MBE for campaigner for UK nationals in the EU

Clarissa Killwick

“Rights have been lost, that’s true. Our achievements pale into insignificance compared with what has been lost. I would like to expand the network we have created to include all British citizens who are committed to a positive debate on migration, and the protection of all rights. Somehow, we need to pave the way for the future of people mobility.”

Opinion

Concerns about medical data: letter to a Tory MP

Nicola Tipton

I also consider myself to be a ‘good citizen’. I am sure no insult was intended but the inference that I am somehow a bad citizen because I am reluctant to hand over my medical data willy-nilly makes me angry. I am risk averse and try and ensure that my data is protected. I do not want, at this stage, to hand over the responsibility of protecting my data to a third party I do not trust.

Jamie Driscoll, North of Tyne Mayor interview: part 1

Dylan Neri

There is a real passion for the community and the region which permeates everything Mayor Driscoll says. It is clear that he sees the enfranchisement of the local communities and local businesses as the key aspect of his plans for the region.

Asylum policies do not reflect our country’s values

Giuseppe Bignardi

To understand how important asylum-seekers and migrants are, we need to look no further than our Cabinet Ministers! Boris Johnson is the great-grandson of a Turkish politician who sought refuge in the UK. Priti Patel’s Ugandan Indian parents migrated to the UK just years before the dictator Idi Amin ordered the expulsion of the Asians from Uganda. Dominic Raab is the son of a Jewish Czech refugee. Rishi Sunak’s Indian parents came from East Africa.

Children’s rights: do we care?

Debbie Williams

“People don’t care about the rights of children, they only pay lip service to it, especially when a shocking story appears in the media e.g., baby P, or Marcus Rashford and the school meals story”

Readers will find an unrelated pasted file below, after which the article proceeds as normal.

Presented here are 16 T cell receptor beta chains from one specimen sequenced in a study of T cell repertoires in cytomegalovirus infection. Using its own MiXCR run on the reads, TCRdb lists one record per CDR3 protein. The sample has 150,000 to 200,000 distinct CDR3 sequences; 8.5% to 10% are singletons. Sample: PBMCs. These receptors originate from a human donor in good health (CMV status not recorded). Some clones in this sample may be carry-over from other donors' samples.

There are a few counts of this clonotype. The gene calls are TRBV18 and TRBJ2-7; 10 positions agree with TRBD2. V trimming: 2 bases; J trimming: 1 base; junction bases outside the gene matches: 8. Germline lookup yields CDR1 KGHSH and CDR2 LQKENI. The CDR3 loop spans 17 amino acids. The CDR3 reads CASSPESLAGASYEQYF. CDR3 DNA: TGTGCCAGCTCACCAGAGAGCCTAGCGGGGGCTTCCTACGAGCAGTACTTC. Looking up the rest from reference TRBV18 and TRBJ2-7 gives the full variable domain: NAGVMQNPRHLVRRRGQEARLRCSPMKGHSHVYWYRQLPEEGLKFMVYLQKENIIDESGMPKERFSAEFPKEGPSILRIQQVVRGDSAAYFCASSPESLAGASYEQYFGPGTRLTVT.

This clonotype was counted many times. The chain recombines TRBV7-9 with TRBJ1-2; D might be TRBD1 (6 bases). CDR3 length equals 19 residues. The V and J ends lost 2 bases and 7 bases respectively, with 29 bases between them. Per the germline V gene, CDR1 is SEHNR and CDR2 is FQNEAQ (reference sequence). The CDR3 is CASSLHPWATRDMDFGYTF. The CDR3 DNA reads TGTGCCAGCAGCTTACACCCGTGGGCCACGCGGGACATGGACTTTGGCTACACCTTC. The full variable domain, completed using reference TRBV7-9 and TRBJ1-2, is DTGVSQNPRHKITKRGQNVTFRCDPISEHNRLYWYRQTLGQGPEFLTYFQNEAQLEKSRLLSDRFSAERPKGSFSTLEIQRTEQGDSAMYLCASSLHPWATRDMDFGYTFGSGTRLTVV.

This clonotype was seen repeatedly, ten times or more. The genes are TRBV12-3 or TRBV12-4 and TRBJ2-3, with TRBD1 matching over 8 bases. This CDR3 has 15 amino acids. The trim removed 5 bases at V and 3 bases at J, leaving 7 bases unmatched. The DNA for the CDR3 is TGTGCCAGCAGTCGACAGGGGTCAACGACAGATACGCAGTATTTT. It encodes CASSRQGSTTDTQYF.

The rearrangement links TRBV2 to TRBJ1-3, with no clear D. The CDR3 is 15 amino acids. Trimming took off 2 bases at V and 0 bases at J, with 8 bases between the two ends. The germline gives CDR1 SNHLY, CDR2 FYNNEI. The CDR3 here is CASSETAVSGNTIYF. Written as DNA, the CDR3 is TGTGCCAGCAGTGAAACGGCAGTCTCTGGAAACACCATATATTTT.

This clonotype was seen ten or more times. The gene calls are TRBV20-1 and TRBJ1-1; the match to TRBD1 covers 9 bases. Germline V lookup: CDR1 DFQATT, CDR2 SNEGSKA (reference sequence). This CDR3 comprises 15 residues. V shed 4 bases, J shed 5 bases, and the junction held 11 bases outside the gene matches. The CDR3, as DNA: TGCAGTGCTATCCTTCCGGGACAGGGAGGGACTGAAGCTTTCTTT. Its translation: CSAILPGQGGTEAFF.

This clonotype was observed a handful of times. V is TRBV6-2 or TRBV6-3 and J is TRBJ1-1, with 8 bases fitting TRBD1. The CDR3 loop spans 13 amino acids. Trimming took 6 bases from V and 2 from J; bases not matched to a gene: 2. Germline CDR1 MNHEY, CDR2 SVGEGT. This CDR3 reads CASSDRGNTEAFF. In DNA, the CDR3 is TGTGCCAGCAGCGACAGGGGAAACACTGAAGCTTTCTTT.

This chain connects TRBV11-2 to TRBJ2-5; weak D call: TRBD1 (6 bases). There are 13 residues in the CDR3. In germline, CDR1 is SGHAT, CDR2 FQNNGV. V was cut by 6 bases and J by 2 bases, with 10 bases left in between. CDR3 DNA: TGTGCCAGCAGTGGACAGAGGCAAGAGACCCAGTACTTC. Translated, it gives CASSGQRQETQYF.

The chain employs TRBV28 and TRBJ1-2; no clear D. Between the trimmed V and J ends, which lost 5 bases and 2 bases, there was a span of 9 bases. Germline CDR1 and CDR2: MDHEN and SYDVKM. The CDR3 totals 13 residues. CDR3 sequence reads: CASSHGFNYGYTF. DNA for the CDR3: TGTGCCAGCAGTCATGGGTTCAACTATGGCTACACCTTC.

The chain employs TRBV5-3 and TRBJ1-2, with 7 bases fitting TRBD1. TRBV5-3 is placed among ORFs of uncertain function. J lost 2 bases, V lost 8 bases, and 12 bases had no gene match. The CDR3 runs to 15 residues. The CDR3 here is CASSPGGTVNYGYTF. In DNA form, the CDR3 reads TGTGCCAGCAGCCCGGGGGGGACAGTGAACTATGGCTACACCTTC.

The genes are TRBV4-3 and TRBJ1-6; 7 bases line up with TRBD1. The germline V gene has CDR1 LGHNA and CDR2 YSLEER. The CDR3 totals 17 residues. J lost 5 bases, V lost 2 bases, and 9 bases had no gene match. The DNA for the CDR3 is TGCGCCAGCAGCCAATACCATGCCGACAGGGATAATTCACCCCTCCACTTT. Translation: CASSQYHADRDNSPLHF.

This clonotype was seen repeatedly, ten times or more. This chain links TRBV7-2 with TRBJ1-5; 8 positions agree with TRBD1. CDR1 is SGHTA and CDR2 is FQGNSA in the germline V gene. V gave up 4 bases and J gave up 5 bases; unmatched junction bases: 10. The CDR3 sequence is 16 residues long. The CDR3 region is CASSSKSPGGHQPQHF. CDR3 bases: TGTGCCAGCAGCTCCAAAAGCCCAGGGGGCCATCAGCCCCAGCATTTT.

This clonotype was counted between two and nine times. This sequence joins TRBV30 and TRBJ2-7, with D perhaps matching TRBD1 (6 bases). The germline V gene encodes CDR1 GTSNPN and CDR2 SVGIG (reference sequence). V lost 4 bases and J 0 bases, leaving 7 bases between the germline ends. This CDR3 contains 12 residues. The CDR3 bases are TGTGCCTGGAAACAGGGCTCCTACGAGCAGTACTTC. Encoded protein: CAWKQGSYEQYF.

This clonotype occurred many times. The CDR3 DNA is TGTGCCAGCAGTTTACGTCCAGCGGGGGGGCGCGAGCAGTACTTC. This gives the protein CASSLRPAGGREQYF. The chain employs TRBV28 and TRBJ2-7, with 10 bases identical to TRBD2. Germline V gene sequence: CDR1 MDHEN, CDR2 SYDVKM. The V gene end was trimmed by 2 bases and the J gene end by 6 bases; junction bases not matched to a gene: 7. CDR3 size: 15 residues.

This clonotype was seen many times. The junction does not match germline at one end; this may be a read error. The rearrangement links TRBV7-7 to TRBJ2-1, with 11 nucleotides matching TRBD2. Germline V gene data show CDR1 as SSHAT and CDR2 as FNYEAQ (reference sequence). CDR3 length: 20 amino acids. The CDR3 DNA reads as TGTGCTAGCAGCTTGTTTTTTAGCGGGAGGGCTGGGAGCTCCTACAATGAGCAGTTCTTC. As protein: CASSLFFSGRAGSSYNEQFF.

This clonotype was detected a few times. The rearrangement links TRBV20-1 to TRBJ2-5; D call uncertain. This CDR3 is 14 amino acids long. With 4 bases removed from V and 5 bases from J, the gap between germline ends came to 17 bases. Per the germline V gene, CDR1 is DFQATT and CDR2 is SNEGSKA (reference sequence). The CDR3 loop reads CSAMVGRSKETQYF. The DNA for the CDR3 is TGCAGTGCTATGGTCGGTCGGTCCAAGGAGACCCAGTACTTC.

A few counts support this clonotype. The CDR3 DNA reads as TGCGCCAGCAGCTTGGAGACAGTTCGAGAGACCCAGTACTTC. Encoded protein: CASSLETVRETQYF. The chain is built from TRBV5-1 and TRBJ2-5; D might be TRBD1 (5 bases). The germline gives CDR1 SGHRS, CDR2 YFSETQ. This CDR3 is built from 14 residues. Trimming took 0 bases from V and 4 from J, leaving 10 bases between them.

North East People

Finish

Jim Walker

I describe myself as a retired teacher. But I’ve also done work as actor; book-keeper; building labourer; ice-cream seller; interpreter; long-distance bus-driver; newsreader; paint salesman; pharmaceutical rep; proof-reader; property manager; and ski rep.

The devil’s in the detail

Cross Border Services Group

All else being equal, why would a British tiler living in the UK be your first choice for work in Switzerland, rather than a British tiler living locally in a neighbouring EU country (of which Switzerland has several)? And why should the consumer in Switzerland be denied that choice? Within the microcosm of the Cross-Border Services group alone, this means that the translator living in the UK can legitimately deliver services on-site in Switzerland, but the translator living in Rome cannot. It would seem all UK citizens are equal, but some are more equal than others.

When is an expat not an expat?

Clarissa Killwick

Little account has been taken by either side of real human beings, their practical problems, level of integration and especially the impact on families. The UK’s post-Brexit Immigration Bill effectively shuts the door on its own citizens from returning to live in the UK after March 2022 if, with their EU spouses and family, they cannot meet the Minimum Income Requirement.

All set for a win on the pools?: a look at the bookies’ take on the Hartlepool by-election

Scott Hunter

The popularity of the Brexit party in recent years may also provide some insight into what is happening in Hartlepool today. What UKIP, the BNP, the Veterans’ and People’s Party and other similar groups have had in common is their anti-immigrant, islamphobic, hang-‘em-and-flog-‘em agenda. The Brexit party dispensed with that, and instead set up with no policy platform at all, other than the realisation of Brexit. Now, under the name Reform UK, the party has a limited platform – most notably opposition to lockdown.

Brexit impacts in the food industry

Rahat Choudhury

Leaving the EU always had the potential to be incredibly disruptive to the food industry. There were many concerns around the impact on the supply chain, sourcing ingredients and labour shortages.